Transparency of Hospital Records in Question 

Georgia Health News ran a thorough recap earlier this week of an evolving issue regarding the privacy of hospital records in Georgia. Specifically, the issue relates to the "open records" status of business and financial documents at private Georgia hospitals that have converted from public hospital authorities.

The Georgia Court of Appeals held in late March, in the case of Smith v. Northside Hospital, inc., that Northside Hospital did not have to disclose certain records as the long-term lessee of the Fulton County Hospital Authority. The Georgia Supreme Court is expected to decide soon whether to hear the case, GHN reports. 

The law at the center of the dispute is the Georgia Open Records Act, O.C.G.A. § 50-18-70. This law requires hospital authorities to disclose many records that would be confidential in a private context, and has been extended in the past to private, nonprofit hospitals converted from hospital authorities. However, the Court of Appeals distinguished Northside’s case from these past rulings because, among other things, 1) Northside’s contract with the hospital authority does not  provide for Northside to act on behalf of the authority to the same extent as other hospital authority conversions, and 2) the specific records sought related to private transactions in which the hospital authority board played no role. 

While the Court of Appeals ruling is limited to the specific facts of the case, if affirmed it would almost certainly lead to an increase in open records denials by Georgia’s many converted hospital authorities. 

CMS Proposed Rule Has Huge Ramifications for Hospital Outpatient Departments

Last week’s CMS proposed rule regarding the Hospital Outpatient Prospective Payment System (OPPS) contained a significant proposal to change the way hospitals bill for outpatient procedures in off-campus “provider-based” departments.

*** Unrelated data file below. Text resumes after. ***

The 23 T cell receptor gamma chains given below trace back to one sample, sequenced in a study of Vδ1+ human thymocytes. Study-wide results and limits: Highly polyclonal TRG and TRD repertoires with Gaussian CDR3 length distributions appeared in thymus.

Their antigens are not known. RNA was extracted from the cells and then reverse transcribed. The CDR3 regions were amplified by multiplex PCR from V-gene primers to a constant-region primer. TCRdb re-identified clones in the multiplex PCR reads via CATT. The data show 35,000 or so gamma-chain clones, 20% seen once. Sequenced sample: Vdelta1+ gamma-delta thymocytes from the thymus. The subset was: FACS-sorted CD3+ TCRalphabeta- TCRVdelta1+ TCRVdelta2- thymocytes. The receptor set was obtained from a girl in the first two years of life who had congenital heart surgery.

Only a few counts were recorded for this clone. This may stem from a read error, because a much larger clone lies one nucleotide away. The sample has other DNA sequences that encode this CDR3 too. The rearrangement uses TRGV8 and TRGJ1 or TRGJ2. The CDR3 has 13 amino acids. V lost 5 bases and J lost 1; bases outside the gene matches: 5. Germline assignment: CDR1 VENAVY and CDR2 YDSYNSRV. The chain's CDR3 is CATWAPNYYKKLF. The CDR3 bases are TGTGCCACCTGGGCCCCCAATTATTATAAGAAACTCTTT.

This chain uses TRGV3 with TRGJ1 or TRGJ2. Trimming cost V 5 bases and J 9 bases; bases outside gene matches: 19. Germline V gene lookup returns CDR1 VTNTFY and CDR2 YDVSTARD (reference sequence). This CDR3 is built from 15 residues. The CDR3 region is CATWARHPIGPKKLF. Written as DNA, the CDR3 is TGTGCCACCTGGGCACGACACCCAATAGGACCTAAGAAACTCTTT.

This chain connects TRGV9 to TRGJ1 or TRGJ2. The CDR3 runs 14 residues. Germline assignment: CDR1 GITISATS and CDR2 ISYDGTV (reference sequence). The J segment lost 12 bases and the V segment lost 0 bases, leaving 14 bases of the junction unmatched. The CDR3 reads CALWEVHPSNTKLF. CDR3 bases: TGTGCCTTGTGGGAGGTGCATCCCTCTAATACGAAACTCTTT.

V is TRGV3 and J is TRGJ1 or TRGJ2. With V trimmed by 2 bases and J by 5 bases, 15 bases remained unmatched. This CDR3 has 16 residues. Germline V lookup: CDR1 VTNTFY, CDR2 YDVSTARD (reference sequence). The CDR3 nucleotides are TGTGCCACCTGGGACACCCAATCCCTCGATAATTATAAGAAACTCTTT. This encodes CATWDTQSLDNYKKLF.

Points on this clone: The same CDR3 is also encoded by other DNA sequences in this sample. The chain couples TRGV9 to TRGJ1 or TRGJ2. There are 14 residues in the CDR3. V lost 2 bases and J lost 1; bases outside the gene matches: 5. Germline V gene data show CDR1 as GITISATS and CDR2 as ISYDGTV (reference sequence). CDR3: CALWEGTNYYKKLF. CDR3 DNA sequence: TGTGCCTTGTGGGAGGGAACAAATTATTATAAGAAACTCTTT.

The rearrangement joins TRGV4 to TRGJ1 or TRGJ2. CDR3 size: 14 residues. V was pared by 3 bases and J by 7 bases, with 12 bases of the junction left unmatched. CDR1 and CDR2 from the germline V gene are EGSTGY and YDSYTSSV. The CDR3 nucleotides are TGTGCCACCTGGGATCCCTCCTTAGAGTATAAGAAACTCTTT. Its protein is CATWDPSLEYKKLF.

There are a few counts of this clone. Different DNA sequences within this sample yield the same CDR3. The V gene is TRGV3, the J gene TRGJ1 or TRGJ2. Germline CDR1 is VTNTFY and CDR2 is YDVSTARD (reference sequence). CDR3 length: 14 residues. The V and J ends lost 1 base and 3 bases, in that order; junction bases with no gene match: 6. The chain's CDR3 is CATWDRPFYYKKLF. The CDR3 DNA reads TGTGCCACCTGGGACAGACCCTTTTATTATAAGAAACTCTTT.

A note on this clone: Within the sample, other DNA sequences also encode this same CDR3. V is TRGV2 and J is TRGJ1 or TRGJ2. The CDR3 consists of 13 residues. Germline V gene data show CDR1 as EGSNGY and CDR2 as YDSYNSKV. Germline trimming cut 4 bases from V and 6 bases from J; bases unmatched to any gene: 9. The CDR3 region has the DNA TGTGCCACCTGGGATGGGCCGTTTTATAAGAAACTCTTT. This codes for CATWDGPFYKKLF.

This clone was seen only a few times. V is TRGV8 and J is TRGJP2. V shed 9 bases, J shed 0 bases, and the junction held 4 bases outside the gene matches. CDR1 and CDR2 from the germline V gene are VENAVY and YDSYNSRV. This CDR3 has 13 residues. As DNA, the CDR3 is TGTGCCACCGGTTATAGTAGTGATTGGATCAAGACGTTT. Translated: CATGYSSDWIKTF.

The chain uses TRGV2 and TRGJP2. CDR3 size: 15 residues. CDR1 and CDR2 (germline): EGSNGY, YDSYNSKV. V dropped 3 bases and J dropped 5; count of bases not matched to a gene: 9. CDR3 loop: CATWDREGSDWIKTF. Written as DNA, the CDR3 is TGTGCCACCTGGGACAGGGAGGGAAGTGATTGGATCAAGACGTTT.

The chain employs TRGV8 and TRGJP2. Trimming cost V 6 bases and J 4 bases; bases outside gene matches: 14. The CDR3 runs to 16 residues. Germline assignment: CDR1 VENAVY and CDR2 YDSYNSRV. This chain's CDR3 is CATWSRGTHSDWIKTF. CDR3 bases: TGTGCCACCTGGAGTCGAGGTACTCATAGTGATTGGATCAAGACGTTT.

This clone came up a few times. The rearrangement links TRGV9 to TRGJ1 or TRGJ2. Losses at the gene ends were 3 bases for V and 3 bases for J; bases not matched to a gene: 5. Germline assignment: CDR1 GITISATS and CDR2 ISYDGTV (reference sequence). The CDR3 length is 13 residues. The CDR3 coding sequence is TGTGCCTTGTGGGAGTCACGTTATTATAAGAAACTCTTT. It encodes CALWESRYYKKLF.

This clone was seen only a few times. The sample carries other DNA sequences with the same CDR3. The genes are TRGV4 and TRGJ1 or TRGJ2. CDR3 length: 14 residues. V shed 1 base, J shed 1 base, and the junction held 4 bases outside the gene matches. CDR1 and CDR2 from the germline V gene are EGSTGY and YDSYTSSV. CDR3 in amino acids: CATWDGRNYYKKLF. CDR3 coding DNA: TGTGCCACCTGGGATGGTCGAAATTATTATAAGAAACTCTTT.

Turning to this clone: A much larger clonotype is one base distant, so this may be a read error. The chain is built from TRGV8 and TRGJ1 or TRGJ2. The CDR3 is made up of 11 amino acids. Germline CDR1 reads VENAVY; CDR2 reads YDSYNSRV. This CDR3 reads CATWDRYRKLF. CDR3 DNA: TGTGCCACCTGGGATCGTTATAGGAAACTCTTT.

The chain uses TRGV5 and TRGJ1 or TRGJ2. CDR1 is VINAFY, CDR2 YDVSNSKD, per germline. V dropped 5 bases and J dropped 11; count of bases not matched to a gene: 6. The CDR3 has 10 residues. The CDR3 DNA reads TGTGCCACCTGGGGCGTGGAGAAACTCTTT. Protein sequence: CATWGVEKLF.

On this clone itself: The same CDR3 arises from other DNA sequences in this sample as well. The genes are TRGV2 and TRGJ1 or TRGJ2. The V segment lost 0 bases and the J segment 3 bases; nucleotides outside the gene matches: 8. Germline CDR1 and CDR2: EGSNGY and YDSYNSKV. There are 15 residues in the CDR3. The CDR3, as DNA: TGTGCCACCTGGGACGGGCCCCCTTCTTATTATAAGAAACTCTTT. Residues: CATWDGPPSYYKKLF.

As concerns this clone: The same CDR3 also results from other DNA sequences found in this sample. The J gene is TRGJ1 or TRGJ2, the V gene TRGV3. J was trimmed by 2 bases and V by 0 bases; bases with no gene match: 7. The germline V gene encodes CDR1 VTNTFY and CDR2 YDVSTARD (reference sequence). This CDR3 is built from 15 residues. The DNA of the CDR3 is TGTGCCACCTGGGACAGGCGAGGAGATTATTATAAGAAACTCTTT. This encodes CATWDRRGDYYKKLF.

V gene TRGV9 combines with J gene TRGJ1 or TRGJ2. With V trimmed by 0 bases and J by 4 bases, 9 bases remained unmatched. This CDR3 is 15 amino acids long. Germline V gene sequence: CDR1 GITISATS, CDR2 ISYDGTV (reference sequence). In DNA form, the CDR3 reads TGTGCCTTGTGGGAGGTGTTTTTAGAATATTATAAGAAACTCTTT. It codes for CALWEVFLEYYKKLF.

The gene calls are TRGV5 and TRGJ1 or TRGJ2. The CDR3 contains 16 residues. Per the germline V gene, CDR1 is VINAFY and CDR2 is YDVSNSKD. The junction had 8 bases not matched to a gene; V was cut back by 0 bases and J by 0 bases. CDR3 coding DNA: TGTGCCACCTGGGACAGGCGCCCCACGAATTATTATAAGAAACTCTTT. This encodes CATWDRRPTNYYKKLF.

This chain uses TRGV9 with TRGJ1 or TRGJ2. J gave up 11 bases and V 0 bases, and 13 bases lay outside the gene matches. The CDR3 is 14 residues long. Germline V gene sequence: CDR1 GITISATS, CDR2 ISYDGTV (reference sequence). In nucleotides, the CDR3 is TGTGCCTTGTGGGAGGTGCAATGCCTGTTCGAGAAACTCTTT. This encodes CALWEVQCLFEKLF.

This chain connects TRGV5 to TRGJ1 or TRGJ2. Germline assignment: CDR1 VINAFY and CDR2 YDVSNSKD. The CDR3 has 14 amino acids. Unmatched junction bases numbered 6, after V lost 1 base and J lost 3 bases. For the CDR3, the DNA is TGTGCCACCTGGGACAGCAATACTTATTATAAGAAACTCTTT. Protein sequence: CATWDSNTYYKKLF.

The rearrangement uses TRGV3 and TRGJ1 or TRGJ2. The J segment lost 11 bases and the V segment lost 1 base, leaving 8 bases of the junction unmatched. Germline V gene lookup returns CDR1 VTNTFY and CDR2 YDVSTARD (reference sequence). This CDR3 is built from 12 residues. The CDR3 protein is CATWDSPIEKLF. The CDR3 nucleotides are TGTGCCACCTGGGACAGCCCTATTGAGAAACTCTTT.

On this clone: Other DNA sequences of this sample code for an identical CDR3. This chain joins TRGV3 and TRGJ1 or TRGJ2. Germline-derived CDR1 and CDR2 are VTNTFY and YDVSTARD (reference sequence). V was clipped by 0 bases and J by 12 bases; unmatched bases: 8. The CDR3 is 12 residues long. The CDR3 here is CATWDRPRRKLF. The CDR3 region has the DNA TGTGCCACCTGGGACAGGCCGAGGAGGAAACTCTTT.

Finding that the current practice of coupling facility payments (made under OPPS) with professional payments under the physician fee schedule (MPFS) contributes to higher charges to CMS and to patients, the proposed rule would shift all such payments to the MPFS for 2017 while the agency “explore[s] operational changes” to compensate hospitals under a new system (likely not OPPS) in 2018 and beyond. 

Off-campus provider-based departments that were billing CMS before November 2, 2015, might be allowed to continue billing under OPPS, but their ability to expand or relocate services would be limited. 

CMS will accept comments on the proposed rule until September 6. 

Arkansas Telemedicine Rules Suffer Unexpected Defeat

Arkansas’s recently proposed telemedicine rules, aimed at undoing the requirement of an in-person examination before a telemedicine visit, failed in committee Monday. Despite the Arkansas Medical Board’s recommending the rules this spring, the legislative committees were concerned that a last-minute amendment to the draft rules had changed various stakeholders’ views after the public comment period had closed, according to the Arkansas Democrat-Gazette. The amendment related to the definition of “store and forward technology.”

If the Board and the legislature can agree on a new set of rules, Arkansas would take a critical step forward from its current “failing” position, according to the American Telemedicine Association, as one of only two states to prohibit telemedicine encounters without a preceding in-person examination. 


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